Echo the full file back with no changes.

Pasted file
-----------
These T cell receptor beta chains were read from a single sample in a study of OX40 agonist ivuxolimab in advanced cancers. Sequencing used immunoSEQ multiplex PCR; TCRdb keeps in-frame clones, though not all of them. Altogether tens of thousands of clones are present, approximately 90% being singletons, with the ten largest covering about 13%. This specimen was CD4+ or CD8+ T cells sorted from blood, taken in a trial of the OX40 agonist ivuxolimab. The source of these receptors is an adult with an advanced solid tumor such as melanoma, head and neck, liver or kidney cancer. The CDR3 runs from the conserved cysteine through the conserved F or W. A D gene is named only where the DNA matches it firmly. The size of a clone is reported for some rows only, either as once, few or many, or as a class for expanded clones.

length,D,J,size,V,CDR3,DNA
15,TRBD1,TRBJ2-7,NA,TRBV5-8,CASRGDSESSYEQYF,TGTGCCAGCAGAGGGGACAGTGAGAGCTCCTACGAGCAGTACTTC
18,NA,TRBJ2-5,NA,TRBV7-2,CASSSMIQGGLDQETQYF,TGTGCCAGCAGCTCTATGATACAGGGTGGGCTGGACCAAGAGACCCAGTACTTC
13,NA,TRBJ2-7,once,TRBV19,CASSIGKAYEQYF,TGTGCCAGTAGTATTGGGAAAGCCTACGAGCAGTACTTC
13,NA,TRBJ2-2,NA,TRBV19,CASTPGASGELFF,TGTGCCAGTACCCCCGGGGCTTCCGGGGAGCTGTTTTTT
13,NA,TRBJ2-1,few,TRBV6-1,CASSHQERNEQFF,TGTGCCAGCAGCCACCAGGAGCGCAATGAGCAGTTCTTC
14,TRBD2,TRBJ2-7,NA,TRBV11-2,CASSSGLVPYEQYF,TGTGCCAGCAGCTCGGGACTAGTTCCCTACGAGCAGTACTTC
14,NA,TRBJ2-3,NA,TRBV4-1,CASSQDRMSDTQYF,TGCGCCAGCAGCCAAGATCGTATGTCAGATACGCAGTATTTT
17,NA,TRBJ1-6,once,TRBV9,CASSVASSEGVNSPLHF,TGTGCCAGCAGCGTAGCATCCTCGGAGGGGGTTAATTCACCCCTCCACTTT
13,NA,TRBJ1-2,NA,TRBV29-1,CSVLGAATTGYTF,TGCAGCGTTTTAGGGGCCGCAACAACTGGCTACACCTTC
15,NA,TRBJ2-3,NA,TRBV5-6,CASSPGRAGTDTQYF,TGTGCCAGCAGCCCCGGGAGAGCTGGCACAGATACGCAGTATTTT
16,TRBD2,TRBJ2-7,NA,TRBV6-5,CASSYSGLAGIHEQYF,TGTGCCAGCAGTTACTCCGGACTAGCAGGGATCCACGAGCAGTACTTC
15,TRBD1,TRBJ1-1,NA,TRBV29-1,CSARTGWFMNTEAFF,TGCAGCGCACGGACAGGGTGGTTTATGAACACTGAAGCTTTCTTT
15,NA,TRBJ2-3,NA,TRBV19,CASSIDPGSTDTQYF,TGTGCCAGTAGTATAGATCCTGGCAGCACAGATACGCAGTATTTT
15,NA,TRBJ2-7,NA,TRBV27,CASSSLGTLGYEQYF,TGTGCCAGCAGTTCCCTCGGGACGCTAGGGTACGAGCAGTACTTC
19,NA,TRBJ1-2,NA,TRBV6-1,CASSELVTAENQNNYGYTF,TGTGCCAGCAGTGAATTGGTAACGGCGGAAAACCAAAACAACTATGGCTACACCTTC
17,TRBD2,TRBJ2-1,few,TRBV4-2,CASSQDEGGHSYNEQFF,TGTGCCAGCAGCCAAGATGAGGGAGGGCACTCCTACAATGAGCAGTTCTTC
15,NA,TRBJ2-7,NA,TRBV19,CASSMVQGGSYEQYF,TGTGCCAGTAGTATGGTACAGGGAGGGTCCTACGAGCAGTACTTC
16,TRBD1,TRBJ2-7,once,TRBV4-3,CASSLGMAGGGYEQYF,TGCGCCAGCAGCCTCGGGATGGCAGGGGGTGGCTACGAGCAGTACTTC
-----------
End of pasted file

These T cell receptor beta chains were read from a single sample in a study of OX40 agonist ivuxolimab in advanced cancers. Sequencing used immunoSEQ multiplex PCR; TCRdb keeps in-frame clones, though not all of them. Altogether tens of thousands of clones are present, approximately 90% being singletons, with the ten largest covering about 13%. This specimen was CD4+ or CD8+ T cells sorted from blood, taken in a trial of the OX40 agonist ivuxolimab. The source of these receptors is an adult with an advanced solid tumor such as melanoma, head and neck, liver or kidney cancer. The CDR3 runs from the conserved cysteine through the conserved F or W. A D gene is named only where the DNA matches it firmly. The size of a clone is reported for some rows only, either as once, few or many, or as a class for expanded clones.

length,D,J,size,V,CDR3,DNA
15,TRBD1,TRBJ2-7,NA,TRBV5-8,CASRGDSESSYEQYF,TGTGCCAGCAGAGGGGACAGTGAGAGCTCCTACGAGCAGTACTTC
18,NA,TRBJ2-5,NA,TRBV7-2,CASSSMIQGGLDQETQYF,TGTGCCAGCAGCTCTATGATACAGGGTGGGCTGGACCAAGAGACCCAGTACTTC
13,NA,TRBJ2-7,once,TRBV19,CASSIGKAYEQYF,TGTGCCAGTAGTATTGGGAAAGCCTACGAGCAGTACTTC
13,NA,TRBJ2-2,NA,TRBV19,CASTPGASGELFF,TGTGCCAGTACCCCCGGGGCTTCCGGGGAGCTGTTTTTT
13,NA,TRBJ2-1,few,TRBV6-1,CASSHQERNEQFF,TGTGCCAGCAGCCACCAGGAGCGCAATGAGCAGTTCTTC
14,TRBD2,TRBJ2-7,NA,TRBV11-2,CASSSGLVPYEQYF,TGTGCCAGCAGCTCGGGACTAGTTCCCTACGAGCAGTACTTC
14,NA,TRBJ2-3,NA,TRBV4-1,CASSQDRMSDTQYF,TGCGCCAGCAGCCAAGATCGTATGTCAGATACGCAGTATTTT
17,NA,TRBJ1-6,once,TRBV9,CASSVASSEGVNSPLHF,TGTGCCAGCAGCGTAGCATCCTCGGAGGGGGTTAATTCACCCCTCCACTTT
13,NA,TRBJ1-2,NA,TRBV29-1,CSVLGAATTGYTF,TGCAGCGTTTTAGGGGCCGCAACAACTGGCTACACCTTC
15,NA,TRBJ2-3,NA,TRBV5-6,CASSPGRAGTDTQYF,TGTGCCAGCAGCCCCGGGAGAGCTGGCACAGATACGCAGTATTTT
16,TRBD2,TRBJ2-7,NA,TRBV6-5,CASSYSGLAGIHEQYF,TGTGCCAGCAGTTACTCCGGACTAGCAGGGATCCACGAGCAGTACTTC
15,TRBD1,TRBJ1-1,NA,TRBV29-1,CSARTGWFMNTEAFF,TGCAGCGCACGGACAGGGTGGTTTATGAACACTGAAGCTTTCTTT
15,NA,TRBJ2-3,NA,TRBV19,CASSIDPGSTDTQYF,TGTGCCAGTAGTATAGATCCTGGCAGCACAGATACGCAGTATTTT
15,NA,TRBJ2-7,NA,TRBV27,CASSSLGTLGYEQYF,TGTGCCAGCAGTTCCCTCGGGACGCTAGGGTACGAGCAGTACTTC
19,NA,TRBJ1-2,NA,TRBV6-1,CASSELVTAENQNNYGYTF,TGTGCCAGCAGTGAATTGGTAACGGCGGAAAACCAAAACAACTATGGCTACACCTTC
17,TRBD2,TRBJ2-1,few,TRBV4-2,CASSQDEGGHSYNEQFF,TGTGCCAGCAGCCAAGATGAGGGAGGGCACTCCTACAATGAGCAGTTCTTC
15,NA,TRBJ2-7,NA,TRBV19,CASSMVQGGSYEQYF,TGTGCCAGTAGTATGGTACAGGGAGGGTCCTACGAGCAGTACTTC
16,TRBD1,TRBJ2-7,once,TRBV4-3,CASSLGMAGGGYEQYF,TGCGCCAGCAGCCTCGGGATGGCAGGGGGTGGCTACGAGCAGTACTTC